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6 months ago

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Fish feed is the driving force behind the aquaponic system. Fish feed is primarily made up of protein, carbohydrate, and fat, with other ingredients like fiber, vitamins, minerals, and binders in smaller quantities. The nutrient components of these ingredients, whether pre-digested by the fish or simply broken down in the water, become the nutrient source for the plants in the system. However, for better or worse, these are the only nutrients available for plant crop growth, so fish feed input requires careful management. Table 5 outlines the feeding rate for fish based on body weight. To calculate the amount of feed needed to support plant and fish growth, Feed Conversion Ratio (FCR) must be calculated. The

FCR is a ratio of fish diet fed in relation to fish flesh gained. The ideal FCR is 1, or 1 pound of diet fed to 1 pound of fish growth, but a more realistic number is closer to 1.4-1.8. FCR is calculated using the following formula:

$$FCR = total\ feed\ input\ (g) ÷ total\ weight\ gain\ (g)$$

Protein is the limiting factor in fish growth but is also the most expensive dietary component. For these reasons, it is important to choose the appropriate diet for fish. Inadequate protein will reduce growth and too much protein is cost prohibitive and can lead to water quality issues. Figure 15 details protein requirements for commonly cultured fish species.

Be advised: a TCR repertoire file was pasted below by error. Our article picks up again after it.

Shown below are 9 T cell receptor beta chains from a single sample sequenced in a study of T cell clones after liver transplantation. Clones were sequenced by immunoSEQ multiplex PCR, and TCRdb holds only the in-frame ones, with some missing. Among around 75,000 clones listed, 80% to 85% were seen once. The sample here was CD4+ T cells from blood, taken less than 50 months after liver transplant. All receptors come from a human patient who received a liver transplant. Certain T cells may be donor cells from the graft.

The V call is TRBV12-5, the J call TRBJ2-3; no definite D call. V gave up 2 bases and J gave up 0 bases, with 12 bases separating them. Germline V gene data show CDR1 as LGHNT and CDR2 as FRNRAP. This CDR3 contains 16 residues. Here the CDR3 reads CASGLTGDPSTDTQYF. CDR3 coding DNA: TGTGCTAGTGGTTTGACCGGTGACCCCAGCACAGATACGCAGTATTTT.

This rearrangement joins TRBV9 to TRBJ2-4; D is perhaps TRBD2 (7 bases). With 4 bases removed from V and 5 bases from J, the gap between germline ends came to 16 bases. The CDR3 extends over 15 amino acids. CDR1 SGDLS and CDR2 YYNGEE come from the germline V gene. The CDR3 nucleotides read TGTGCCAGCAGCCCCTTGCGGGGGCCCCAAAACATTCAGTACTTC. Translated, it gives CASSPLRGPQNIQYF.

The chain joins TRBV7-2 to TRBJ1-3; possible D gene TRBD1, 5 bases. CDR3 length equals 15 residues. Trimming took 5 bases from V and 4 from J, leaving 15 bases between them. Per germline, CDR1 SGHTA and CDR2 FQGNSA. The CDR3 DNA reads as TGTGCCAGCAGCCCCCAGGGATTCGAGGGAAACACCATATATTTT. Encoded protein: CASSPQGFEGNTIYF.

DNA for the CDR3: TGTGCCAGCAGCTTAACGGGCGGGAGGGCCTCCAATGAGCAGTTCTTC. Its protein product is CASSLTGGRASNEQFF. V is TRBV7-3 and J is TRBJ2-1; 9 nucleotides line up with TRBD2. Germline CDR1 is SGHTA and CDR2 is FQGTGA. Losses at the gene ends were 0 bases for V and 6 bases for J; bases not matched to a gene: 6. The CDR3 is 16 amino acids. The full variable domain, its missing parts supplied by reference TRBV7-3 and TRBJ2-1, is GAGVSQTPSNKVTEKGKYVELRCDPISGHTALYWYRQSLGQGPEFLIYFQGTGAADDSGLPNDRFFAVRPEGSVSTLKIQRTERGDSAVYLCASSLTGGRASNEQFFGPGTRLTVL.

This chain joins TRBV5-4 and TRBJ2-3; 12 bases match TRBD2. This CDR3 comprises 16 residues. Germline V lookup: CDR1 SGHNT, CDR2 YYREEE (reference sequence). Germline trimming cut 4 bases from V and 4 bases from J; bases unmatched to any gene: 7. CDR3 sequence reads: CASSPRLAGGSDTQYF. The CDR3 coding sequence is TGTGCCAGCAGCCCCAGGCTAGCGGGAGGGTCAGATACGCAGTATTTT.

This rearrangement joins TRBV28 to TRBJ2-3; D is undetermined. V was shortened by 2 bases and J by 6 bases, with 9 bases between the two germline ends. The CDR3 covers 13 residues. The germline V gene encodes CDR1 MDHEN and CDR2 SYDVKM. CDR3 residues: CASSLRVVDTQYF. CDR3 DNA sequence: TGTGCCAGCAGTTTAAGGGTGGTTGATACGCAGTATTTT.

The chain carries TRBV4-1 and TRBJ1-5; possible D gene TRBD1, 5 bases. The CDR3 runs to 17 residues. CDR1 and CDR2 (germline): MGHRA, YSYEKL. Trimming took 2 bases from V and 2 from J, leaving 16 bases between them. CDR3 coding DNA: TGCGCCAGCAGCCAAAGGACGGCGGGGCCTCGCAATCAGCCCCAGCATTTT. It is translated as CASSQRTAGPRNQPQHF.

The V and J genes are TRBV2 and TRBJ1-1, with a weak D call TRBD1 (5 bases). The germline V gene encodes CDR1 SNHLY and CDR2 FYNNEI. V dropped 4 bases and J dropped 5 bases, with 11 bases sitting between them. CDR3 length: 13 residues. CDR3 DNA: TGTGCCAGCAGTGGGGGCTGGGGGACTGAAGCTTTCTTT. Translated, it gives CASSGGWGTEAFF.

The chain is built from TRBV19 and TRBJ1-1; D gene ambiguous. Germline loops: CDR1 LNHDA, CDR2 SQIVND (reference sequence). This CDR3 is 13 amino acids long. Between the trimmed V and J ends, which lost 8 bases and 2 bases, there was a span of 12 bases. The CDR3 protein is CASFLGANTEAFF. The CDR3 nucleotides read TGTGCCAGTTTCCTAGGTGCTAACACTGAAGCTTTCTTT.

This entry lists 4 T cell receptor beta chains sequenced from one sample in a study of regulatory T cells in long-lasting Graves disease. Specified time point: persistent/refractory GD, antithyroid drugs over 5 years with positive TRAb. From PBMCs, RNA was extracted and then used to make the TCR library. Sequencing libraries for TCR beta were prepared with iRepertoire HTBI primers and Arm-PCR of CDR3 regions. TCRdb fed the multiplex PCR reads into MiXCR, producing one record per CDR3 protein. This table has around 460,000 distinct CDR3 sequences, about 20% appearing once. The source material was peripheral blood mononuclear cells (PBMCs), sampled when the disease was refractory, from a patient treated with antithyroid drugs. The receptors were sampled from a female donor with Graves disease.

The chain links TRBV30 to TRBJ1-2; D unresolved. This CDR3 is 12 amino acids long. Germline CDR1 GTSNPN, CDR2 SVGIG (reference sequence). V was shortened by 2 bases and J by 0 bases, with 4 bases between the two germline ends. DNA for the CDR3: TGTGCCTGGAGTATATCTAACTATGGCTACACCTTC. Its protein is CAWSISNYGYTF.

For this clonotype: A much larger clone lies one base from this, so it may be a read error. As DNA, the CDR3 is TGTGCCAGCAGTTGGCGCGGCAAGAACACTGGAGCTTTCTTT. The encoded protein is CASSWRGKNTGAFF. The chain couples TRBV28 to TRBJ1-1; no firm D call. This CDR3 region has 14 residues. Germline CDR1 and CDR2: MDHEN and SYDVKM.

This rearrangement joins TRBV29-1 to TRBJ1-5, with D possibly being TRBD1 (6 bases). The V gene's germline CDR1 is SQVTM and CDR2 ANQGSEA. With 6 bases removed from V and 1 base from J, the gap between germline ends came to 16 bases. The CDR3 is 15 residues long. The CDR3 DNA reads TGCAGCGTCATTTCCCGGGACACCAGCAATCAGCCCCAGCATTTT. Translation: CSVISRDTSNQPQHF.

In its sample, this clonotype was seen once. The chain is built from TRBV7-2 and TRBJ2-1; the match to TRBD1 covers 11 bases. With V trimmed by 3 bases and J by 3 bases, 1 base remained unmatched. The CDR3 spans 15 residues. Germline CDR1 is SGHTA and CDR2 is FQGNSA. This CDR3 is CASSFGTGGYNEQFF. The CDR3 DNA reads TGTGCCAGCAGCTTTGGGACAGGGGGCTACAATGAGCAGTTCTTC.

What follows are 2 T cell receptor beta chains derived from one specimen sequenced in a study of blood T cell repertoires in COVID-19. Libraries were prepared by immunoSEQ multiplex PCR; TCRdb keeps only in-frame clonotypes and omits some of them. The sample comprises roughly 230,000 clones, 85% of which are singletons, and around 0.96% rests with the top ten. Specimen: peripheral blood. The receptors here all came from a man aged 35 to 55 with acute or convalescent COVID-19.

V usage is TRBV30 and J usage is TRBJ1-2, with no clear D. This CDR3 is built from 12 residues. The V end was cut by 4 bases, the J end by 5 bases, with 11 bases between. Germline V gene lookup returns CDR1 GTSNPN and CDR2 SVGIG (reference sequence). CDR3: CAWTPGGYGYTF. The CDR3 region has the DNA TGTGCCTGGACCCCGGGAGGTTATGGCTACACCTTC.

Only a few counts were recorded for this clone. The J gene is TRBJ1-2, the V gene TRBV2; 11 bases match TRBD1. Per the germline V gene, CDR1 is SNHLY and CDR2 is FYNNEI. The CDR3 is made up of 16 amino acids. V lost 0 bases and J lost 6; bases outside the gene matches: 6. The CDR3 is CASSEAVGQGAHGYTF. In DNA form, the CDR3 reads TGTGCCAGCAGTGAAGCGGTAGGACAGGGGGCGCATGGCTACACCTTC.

Before feed is purchased for production, practical considerations include fish age, feed size, protein/ carbohydrate content, floating vs. sinking pellets, length of time in storage, and feed storage area. The rule of thumb when choosing pellet size is that the pellet should be as big as the fish's mouth. As fish grow, so should the size of the pellet. Pellets are classified as float, slow sink, or sink, and the right choice depends on the species being fed. Feed manufacturers are able to give directions on the right type of feed for each production stage. Storing feed is actually a big consideration, as nutrient quality begins to decay after production. Feed storage in a dark, chilled or frozen environment is preferable, as it delays nutrient quality degradation but can introduce moisture resulting in moldy pellets. Molded feed must be thrown out, or composted into a garden, but must never be fed to fish, as it may contain toxins produced by the mold. Only enough feed should be purchased that can be fed in six months of straight production. When not used, feed should be kept in a cold, dry place with low relative humidity.

Table 5: Recommended feed chart for tank culture of Tilapia.

Length (cm)Average Weight (g)Standard Feed SizeRange of Feeding Rate (% biomass/day)Feeding Frequency< 2.5< 0.5#00, #0, #1 Crumble20 – 154x per day2.5 - 6.40.5 – 5#2 Crumble15 – 104x per day6.4 - 10.25 – 18#3 Crumble10 – 54x per day10.2 – 15.218 – 751 mm5 – 33x per day15.2 – 20.375 – 1501/8 inch (3 mm)3 – 1.53x per day20.3 – 33150 – 4503/16 inch (4 mm)3 – 1.52x per day33+> 4503/16 inch (4 mm)11-2x per day 

*Reproduced and adapted from DeLong et al. (2009) and Sawyer, J.D. (2019).

Source: Janelle Hager, Leigh Ann Bright, Josh Dusci, James Tidwell. 2021. Kentucky State University. Aquaponics Production Manual: A Practical Handbook for Growers.


Kentucky State University

https://www.kysu.edu/academics/college-acs/school-of-aas/index.php
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